lamp, which threw a scarcely less soft and pleasant
glow of light through the room than that which prevailed out-side.

Now and then Harry rose and paced the room nervously, as
if on the point of leaving her; then, seeming to think she
would be lonely,—possibly timid,—for there was an unusual
noise of voices in the street below, he sat down again, and so
the evening passed away. Mabel could not but suspect that
he had staid with her reluctantly, but it was no slight triumph
that he had remained on any terms, and it was an inexpressible
satisfaction to bid him good-night, and see him ascend to
his own room, like the Harry of former times.

Taught by this instance of success, she afterwards made frequent
appeals to his kind and brotherly feeling, and occasionally
with a similar result. She needed exercise,—would he
take a walk with her? she longed for the country air,—would
he not drive her out? selfish pleas, which she might reasonably
urge, for her life was one of unusual restraint and monotony.
She chose for her constant occupancy a seat in her little room,
where Harry was almost sure to find her whenever he felt the
disposition, and it soon became evident that his desire to avoid
her society was somewhat abated, as he often lounged in for a
few moments at a time, either after breakfast, or when he
chanced to return home to dinner. But though he no longer
seemed to look upon her as one seeking occasion to watch and
censure him, and though now and then she succeeded in engrossing
a short interval of his time, these grounds of hope were slight

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and infrequent, while her discouragements were continual and
pressing. Day by day his countenance grew more unnatural,
his step more unsteady, while his expression of nervous distress
and uneasiness had become fixed and habitual. Midnight
and the early morning hours often found Mabel at her solitary
window, awaiting his return; and the disappointment of his
failing to come at all was less bitter than the coarse jokes, angry
oaths, or wild, wandering glances, which at times betrayed
his sad condition.

Her father, too, was evidently the subject of more than one
harassing anxiety. Those fatal charts over which he had
pored all winter, engrossed his time whenever he chanced to
be at home, and, frequently, when he left the house, he rolled
them up and took them under his arm, while Mabel watched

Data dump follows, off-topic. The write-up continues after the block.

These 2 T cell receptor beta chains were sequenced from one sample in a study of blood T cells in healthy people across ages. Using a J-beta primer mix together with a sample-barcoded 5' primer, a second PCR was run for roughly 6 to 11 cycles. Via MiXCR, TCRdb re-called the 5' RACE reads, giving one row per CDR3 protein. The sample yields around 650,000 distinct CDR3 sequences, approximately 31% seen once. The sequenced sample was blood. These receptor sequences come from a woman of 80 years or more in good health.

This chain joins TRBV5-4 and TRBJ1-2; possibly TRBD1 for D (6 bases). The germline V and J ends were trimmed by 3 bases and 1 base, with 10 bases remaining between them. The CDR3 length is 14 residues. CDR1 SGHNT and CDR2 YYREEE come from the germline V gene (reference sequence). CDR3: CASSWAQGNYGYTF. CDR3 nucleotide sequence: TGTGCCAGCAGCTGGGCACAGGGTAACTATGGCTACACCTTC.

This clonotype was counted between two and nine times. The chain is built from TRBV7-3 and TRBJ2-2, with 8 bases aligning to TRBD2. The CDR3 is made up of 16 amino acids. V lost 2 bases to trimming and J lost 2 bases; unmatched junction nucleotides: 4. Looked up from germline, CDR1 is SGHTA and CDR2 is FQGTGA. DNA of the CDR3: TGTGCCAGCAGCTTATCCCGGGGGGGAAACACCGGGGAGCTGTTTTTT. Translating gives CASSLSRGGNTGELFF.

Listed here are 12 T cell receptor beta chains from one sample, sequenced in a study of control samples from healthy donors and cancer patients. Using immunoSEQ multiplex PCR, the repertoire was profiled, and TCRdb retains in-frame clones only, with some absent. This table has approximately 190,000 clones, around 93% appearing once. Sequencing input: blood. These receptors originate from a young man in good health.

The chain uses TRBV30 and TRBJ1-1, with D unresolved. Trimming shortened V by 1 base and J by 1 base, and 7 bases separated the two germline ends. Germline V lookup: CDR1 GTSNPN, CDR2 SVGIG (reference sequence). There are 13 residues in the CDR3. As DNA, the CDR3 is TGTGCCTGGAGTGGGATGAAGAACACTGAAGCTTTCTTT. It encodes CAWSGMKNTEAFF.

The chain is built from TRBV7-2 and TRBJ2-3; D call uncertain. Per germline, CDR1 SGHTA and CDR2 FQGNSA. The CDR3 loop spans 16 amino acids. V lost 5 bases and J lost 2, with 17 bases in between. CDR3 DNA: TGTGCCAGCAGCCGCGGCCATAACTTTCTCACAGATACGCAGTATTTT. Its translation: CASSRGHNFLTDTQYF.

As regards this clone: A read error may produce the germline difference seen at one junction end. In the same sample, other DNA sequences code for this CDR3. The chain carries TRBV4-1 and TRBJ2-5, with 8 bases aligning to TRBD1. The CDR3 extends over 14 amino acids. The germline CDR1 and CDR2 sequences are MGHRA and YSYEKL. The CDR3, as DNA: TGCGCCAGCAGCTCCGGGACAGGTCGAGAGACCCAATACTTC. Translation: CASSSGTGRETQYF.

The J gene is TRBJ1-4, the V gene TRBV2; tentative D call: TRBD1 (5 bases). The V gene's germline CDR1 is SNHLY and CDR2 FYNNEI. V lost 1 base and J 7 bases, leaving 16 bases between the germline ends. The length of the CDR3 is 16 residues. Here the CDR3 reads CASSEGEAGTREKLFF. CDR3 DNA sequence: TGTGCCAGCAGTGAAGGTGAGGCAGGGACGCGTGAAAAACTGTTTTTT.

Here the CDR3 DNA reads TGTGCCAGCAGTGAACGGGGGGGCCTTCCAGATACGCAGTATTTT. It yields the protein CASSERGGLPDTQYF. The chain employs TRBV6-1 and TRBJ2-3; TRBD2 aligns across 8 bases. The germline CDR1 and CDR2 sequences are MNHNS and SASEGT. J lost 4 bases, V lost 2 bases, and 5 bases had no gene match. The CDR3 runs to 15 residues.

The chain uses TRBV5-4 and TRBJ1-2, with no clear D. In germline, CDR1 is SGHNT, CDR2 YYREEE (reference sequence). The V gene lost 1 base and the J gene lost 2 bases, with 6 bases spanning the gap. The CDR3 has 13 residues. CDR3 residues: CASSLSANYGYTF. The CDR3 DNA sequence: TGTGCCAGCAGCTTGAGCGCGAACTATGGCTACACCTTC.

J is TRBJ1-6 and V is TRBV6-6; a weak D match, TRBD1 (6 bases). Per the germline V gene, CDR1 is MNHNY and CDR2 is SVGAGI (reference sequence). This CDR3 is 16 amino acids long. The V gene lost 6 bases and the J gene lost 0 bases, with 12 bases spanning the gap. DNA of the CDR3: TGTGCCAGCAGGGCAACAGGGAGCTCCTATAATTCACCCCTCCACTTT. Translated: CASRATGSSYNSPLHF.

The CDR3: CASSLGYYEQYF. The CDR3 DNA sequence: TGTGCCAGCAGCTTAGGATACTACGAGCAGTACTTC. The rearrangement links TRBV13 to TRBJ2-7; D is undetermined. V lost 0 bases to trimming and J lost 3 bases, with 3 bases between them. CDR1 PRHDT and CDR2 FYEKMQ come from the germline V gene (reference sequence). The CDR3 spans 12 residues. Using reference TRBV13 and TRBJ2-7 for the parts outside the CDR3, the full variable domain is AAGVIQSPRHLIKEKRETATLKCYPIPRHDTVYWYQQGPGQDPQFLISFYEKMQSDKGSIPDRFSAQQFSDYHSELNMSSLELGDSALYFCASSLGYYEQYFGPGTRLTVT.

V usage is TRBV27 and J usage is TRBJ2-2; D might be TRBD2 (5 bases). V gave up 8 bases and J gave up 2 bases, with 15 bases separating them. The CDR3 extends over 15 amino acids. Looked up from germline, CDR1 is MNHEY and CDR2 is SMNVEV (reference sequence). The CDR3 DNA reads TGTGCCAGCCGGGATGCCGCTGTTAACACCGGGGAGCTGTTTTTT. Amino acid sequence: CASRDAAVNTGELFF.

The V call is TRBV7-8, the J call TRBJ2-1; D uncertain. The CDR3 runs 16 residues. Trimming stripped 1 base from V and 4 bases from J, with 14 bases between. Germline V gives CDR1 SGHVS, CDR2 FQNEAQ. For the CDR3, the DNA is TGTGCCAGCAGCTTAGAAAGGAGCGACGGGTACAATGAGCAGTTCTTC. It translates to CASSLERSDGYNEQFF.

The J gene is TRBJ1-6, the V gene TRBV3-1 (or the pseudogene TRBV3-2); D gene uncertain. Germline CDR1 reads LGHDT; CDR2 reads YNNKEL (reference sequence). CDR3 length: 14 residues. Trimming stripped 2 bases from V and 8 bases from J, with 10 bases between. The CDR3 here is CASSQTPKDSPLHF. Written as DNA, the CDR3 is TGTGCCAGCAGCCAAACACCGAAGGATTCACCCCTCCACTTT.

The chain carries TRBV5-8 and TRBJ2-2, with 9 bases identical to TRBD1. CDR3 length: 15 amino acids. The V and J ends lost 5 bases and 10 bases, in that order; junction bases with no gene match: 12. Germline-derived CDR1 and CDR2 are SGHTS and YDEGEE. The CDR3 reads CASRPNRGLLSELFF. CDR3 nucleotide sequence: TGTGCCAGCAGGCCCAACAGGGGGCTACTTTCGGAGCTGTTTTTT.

him as he came and went every time with a deeper shadow on
his brow.

And there was still another for whom she watched and
waited, who came not at all; another footstep whose fancied echo
now and then caused her a sudden start; another form which
haunted her by day and stole into her dreams at night; but step
and form were alike imaginary. Had there been a letter, or a
message simply, it might have afforded some solace to her
aching heart—had Louise even written, and incidentally alluded
to the companions of her journey; but no, all was blank
silence, and Mabel was forced to the conclusion—he does not
trust, perhaps he never loved.

All her faith, indeed, was needed to sustain her drooping
spirits in the many lonely hours to which she was condemned.
As she wandered through the solitary rooms of her father's
spacious house, she sometimes longed for the idle rattle of
Louise, the merry voices of the boys, or even the light foot and
busy tongue of Cecilia, to break the dreary silence and monotony.

But in these seasons of sad and solitary reflection, deprived
of all human sympathy, Mabel began to experience how sweet
it is to draw near to the ever-present friend, who has bid His
children cast all their cares upon Him, for He careth for them;

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she learned to realize in these bitter hours of life, that there is
one eye that never sleepeth, one ear that is ever open to the
suppliant's cry; and often, rising above her sorrows and forgetting
her solitude, she was ready to exclaim, “I am not alone,
because the Father is with me.”

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Cummins, Maria Susanna, 1827-1866 [1857], Mabel Vaughan. By the author of The lamplighter. (John P. Jewett and Company, Boston) [word count] [eaf533].